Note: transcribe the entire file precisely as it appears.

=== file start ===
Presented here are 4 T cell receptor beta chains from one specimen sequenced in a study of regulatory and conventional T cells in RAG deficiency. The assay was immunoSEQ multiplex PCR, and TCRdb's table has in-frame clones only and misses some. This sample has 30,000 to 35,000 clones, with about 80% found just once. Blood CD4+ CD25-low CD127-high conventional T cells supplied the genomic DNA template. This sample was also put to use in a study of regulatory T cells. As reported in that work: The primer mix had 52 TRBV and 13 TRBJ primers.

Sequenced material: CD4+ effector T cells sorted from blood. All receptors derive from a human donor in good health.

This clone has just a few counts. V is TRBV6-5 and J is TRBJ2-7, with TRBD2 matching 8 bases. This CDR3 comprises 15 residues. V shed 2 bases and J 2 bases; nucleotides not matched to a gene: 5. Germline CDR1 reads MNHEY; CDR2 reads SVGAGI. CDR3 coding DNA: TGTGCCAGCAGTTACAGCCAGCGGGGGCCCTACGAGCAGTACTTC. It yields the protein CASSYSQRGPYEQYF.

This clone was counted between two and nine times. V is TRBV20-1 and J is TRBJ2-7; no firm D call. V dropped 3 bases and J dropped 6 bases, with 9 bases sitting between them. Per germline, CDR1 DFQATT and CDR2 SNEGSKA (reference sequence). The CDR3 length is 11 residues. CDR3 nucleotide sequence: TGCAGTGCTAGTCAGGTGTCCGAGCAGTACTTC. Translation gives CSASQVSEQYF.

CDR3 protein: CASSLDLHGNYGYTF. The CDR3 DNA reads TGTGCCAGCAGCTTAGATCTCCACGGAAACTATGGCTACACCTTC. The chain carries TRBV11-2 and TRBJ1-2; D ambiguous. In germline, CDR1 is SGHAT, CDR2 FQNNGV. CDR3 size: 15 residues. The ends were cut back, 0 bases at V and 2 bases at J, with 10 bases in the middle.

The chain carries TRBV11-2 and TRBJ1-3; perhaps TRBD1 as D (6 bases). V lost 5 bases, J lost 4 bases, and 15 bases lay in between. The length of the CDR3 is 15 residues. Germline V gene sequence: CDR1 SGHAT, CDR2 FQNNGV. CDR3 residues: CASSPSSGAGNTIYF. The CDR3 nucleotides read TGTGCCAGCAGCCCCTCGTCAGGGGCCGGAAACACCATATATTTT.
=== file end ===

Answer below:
Presented here are 4 T cell receptor beta chains from one specimen sequenced in a study of regulatory and conventional T cells in RAG deficiency. The assay was immunoSEQ multiplex PCR, and TCRdb's table has in-frame clones only and misses some. This sample has 30,000 to 35,000 clones, with about 80% found just once. Blood CD4+ CD25-low CD127-high conventional T cells supplied the genomic DNA template. This sample was also put to use in a study of regulatory T cells. As reported in that work: The primer mix had 52 TRBV and 13 TRBJ primers.

Sequenced material: CD4+ effector T cells sorted from blood. All receptors derive from a human donor in good health.

This clone has just a few counts. V is TRBV6-5 and J is TRBJ2-7, with TRBD2 matching 8 bases. This CDR3 comprises 15 residues. V shed 2 bases and J 2 bases; nucleotides not matched to a gene: 5. Germline CDR1 reads MNHEY; CDR2 reads SVGAGI. CDR3 coding DNA: TGTGCCAGCAGTTACAGCCAGCGGGGGCCCTACGAGCAGTACTTC. It yields the protein CASSYSQRGPYEQYF.

This clone was counted between two and nine times. V is TRBV20-1 and J is TRBJ2-7; no firm D call. V dropped 3 bases and J dropped 6 bases, with 9 bases sitting between them. Per germline, CDR1 DFQATT and CDR2 SNEGSKA (reference sequence). The CDR3 length is 11 residues. CDR3 nucleotide sequence: TGCAGTGCTAGTCAGGTGTCCGAGCAGTACTTC. Translation gives CSASQVSEQYF.

CDR3 protein: CASSLDLHGNYGYTF. The CDR3 DNA reads TGTGCCAGCAGCTTAGATCTCCACGGAAACTATGGCTACACCTTC. The chain carries TRBV11-2 and TRBJ1-2; D ambiguous. In germline, CDR1 is SGHAT, CDR2 FQNNGV. CDR3 size: 15 residues. The ends were cut back, 0 bases at V and 2 bases at J, with 10 bases in the middle.

The chain carries TRBV11-2 and TRBJ1-3; perhaps TRBD1 as D (6 bases). V lost 5 bases, J lost 4 bases, and 15 bases lay in between. The length of the CDR3 is 15 residues. Germline V gene sequence: CDR1 SGHAT, CDR2 FQNNGV. CDR3 residues: CASSPSSGAGNTIYF. The CDR3 nucleotides read TGTGCCAGCAGCCCCTCGTCAGGGGCCGGAAACACCATATATTTT.